Chronic Pain: Protein Blocks Problem In Mice
Researchers at the University College of London have discovered how to treat chronic pain in mice by blocking a protein that's linked to a stress response in the brain. The findings are published in the journal Science Translational Medicine.
By using a drug with a purpose of regulating stress for mood disorder patients, it stopped pain relating to chronic pain in mice. Furthermore, they found that the compound, SAFit2, blocked chronic pain in mice, without affecting their normal pain responses--meanwhile cutting out the stress protein FKBP51 that's linked to psychiatric disorders like depression and post-traumatic stress disorder.
"The compound was designed to have positive effects on mental health, but we have discovered that it also has significant benefits for physical pain syndromes," said Dr. Sandrine Géranton, a cell and developmental biology researcher at University College London, in a news release.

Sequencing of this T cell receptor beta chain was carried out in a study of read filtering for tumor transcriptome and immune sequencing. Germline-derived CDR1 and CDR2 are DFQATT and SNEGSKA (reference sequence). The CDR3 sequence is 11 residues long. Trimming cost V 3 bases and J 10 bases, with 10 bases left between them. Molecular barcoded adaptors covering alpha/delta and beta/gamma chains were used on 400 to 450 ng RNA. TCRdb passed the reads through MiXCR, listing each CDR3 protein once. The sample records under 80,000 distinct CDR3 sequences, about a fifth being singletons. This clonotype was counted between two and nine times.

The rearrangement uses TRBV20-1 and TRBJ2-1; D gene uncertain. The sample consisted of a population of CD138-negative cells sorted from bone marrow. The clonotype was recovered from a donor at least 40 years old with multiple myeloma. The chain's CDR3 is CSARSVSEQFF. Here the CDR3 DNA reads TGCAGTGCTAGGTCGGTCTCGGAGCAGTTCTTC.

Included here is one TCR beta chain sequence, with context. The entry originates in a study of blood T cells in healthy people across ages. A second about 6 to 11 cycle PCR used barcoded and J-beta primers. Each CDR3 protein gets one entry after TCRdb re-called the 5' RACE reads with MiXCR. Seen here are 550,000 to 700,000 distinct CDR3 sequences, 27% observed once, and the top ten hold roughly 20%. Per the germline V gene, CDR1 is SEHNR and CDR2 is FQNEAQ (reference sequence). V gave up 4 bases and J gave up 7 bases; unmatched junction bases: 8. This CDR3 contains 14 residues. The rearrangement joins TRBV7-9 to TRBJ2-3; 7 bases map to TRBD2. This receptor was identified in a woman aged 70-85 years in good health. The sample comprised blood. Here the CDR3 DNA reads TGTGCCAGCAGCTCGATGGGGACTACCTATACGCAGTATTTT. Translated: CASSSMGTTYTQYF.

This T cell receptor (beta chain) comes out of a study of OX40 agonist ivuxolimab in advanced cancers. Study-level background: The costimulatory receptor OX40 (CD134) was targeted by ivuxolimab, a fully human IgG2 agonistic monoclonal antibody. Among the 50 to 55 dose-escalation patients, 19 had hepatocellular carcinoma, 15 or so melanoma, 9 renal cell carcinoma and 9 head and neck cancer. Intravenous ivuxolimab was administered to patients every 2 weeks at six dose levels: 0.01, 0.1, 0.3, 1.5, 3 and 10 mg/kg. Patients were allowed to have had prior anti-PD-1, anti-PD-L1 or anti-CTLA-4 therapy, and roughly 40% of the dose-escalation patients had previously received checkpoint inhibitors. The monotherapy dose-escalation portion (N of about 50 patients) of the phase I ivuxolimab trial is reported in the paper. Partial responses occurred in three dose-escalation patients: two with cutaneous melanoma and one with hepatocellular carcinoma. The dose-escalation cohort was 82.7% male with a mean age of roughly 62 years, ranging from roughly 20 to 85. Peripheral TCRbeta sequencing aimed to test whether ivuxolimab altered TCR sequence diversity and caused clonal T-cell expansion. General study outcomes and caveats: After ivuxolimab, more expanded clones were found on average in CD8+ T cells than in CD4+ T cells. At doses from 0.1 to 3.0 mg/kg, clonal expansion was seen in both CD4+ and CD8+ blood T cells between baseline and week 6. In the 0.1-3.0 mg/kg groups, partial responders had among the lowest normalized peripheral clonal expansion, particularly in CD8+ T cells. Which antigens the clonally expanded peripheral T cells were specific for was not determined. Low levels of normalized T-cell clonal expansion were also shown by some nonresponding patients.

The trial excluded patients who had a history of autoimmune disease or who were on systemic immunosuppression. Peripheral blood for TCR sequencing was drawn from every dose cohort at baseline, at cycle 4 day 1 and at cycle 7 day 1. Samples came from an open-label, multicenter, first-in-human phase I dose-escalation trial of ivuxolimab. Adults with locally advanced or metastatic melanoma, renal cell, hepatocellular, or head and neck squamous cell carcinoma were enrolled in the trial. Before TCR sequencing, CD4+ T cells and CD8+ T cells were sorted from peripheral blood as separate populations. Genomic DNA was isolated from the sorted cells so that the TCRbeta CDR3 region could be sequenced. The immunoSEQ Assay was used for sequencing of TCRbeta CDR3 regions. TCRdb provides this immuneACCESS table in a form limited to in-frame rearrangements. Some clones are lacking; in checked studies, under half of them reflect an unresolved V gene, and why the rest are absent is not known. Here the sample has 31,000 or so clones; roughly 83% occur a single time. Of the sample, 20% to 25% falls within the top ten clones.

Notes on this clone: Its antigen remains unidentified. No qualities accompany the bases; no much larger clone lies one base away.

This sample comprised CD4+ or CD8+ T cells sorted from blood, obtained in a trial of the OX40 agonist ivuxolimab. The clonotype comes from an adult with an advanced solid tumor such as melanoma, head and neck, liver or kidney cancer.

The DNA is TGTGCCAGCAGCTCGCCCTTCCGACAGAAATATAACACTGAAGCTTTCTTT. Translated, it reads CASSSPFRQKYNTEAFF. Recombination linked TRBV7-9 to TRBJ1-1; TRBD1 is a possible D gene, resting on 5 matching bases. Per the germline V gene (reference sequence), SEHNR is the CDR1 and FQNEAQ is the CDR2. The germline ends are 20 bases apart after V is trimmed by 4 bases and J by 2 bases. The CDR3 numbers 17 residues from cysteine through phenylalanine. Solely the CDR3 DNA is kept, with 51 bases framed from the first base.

During the study, researchers gave mice the drug. Findings showed that it helped alleviate chronic pain. However, it did not affect their ability to feel pain.
The researchers also reported that injuries can trigger changes that lead to increased production of FKBP51, which contributes to basic pain response, stress, and the development of chronic pain.
"Who wouldn't want a treatment that relieves chronic pain while also making you less stressed?" Géranton said. "This was an experimental study with mice, but if this could be successfully translated into a treatment for patients, it would be a win-win."
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